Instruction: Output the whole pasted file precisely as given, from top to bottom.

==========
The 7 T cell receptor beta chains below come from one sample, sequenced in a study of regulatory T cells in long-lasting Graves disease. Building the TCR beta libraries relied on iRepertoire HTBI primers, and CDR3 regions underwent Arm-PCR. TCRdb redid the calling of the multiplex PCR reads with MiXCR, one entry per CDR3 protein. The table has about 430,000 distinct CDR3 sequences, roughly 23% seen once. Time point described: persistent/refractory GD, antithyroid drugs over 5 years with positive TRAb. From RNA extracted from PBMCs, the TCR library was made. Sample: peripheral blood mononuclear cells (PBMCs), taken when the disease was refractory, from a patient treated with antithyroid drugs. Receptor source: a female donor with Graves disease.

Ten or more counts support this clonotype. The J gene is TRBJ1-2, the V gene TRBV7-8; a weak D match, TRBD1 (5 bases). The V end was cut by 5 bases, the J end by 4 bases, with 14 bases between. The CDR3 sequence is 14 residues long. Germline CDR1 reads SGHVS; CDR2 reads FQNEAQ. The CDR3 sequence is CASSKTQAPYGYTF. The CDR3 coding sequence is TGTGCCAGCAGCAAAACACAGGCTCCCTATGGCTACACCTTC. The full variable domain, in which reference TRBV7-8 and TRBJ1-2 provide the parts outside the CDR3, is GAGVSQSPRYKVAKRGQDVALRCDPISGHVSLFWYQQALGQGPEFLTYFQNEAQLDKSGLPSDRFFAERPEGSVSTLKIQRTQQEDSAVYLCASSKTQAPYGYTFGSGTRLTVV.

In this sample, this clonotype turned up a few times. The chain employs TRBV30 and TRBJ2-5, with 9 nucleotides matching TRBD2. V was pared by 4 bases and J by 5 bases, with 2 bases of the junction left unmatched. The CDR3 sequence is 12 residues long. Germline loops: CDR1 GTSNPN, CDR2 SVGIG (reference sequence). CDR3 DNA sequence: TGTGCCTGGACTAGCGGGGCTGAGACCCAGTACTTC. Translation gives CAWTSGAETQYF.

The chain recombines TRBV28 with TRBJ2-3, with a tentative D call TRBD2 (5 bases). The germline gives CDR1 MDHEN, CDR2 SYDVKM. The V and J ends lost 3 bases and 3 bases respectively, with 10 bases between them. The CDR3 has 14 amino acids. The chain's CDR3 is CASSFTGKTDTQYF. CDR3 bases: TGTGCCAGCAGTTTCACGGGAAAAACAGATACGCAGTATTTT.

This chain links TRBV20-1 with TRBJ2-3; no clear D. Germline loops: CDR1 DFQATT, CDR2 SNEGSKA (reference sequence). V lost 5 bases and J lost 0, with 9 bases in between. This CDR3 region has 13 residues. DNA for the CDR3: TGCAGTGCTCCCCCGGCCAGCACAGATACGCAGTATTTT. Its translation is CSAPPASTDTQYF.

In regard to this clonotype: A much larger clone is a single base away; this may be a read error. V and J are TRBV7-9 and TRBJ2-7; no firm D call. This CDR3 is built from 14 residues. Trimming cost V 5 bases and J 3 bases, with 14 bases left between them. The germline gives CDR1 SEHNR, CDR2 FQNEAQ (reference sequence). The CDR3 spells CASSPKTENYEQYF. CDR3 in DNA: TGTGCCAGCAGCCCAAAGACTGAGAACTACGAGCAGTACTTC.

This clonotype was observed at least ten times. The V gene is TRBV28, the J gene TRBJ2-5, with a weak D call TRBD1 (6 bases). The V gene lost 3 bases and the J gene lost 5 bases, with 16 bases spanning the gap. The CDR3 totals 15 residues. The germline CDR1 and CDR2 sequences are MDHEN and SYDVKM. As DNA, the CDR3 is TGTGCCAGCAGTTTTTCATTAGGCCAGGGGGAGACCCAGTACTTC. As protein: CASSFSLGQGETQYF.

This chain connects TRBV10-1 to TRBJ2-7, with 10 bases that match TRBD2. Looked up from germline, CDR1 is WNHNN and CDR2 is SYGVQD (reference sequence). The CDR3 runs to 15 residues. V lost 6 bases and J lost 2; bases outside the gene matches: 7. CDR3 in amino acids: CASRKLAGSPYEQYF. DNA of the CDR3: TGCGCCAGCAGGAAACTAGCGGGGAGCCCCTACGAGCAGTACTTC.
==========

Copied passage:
The 7 T cell receptor beta chains below come from one sample, sequenced in a study of regulatory T cells in long-lasting Graves disease. Building the TCR beta libraries relied on iRepertoire HTBI primers, and CDR3 regions underwent Arm-PCR. TCRdb redid the calling of the multiplex PCR reads with MiXCR, one entry per CDR3 protein. The table has about 430,000 distinct CDR3 sequences, roughly 23% seen once. Time point described: persistent/refractory GD, antithyroid drugs over 5 years with positive TRAb. From RNA extracted from PBMCs, the TCR library was made. Sample: peripheral blood mononuclear cells (PBMCs), taken when the disease was refractory, from a patient treated with antithyroid drugs. Receptor source: a female donor with Graves disease.

Ten or more counts support this clonotype. The J gene is TRBJ1-2, the V gene TRBV7-8; a weak D match, TRBD1 (5 bases). The V end was cut by 5 bases, the J end by 4 bases, with 14 bases between. The CDR3 sequence is 14 residues long. Germline CDR1 reads SGHVS; CDR2 reads FQNEAQ. The CDR3 sequence is CASSKTQAPYGYTF. The CDR3 coding sequence is TGTGCCAGCAGCAAAACACAGGCTCCCTATGGCTACACCTTC. The full variable domain, in which reference TRBV7-8 and TRBJ1-2 provide the parts outside the CDR3, is GAGVSQSPRYKVAKRGQDVALRCDPISGHVSLFWYQQALGQGPEFLTYFQNEAQLDKSGLPSDRFFAERPEGSVSTLKIQRTQQEDSAVYLCASSKTQAPYGYTFGSGTRLTVV.

In this sample, this clonotype turned up a few times. The chain employs TRBV30 and TRBJ2-5, with 9 nucleotides matching TRBD2. V was pared by 4 bases and J by 5 bases, with 2 bases of the junction left unmatched. The CDR3 sequence is 12 residues long. Germline loops: CDR1 GTSNPN, CDR2 SVGIG (reference sequence). CDR3 DNA sequence: TGTGCCTGGACTAGCGGGGCTGAGACCCAGTACTTC. Translation gives CAWTSGAETQYF.

The chain recombines TRBV28 with TRBJ2-3, with a tentative D call TRBD2 (5 bases). The germline gives CDR1 MDHEN, CDR2 SYDVKM. The V and J ends lost 3 bases and 3 bases respectively, with 10 bases between them. The CDR3 has 14 amino acids. The chain's CDR3 is CASSFTGKTDTQYF. CDR3 bases: TGTGCCAGCAGTTTCACGGGAAAAACAGATACGCAGTATTTT.

This chain links TRBV20-1 with TRBJ2-3; no clear D. Germline loops: CDR1 DFQATT, CDR2 SNEGSKA (reference sequence). V lost 5 bases and J lost 0, with 9 bases in between. This CDR3 region has 13 residues. DNA for the CDR3: TGCAGTGCTCCCCCGGCCAGCACAGATACGCAGTATTTT. Its translation is CSAPPASTDTQYF.

In regard to this clonotype: A much larger clone is a single base away; this may be a read error. V and J are TRBV7-9 and TRBJ2-7; no firm D call. This CDR3 is built from 14 residues. Trimming cost V 5 bases and J 3 bases, with 14 bases left between them. The germline gives CDR1 SEHNR, CDR2 FQNEAQ (reference sequence). The CDR3 spells CASSPKTENYEQYF. CDR3 in DNA: TGTGCCAGCAGCCCAAAGACTGAGAACTACGAGCAGTACTTC.

This clonotype was observed at least ten times. The V gene is TRBV28, the J gene TRBJ2-5, with a weak D call TRBD1 (6 bases). The V gene lost 3 bases and the J gene lost 5 bases, with 16 bases spanning the gap. The CDR3 totals 15 residues. The germline CDR1 and CDR2 sequences are MDHEN and SYDVKM. As DNA, the CDR3 is TGTGCCAGCAGTTTTTCATTAGGCCAGGGGGAGACCCAGTACTTC. As protein: CASSFSLGQGETQYF.

This chain connects TRBV10-1 to TRBJ2-7, with 10 bases that match TRBD2. Looked up from germline, CDR1 is WNHNN and CDR2 is SYGVQD (reference sequence). The CDR3 runs to 15 residues. V lost 6 bases and J lost 2; bases outside the gene matches: 7. CDR3 in amino acids: CASRKLAGSPYEQYF. DNA of the CDR3: TGCGCCAGCAGGAAACTAGCGGGGAGCCCCTACGAGCAGTACTTC.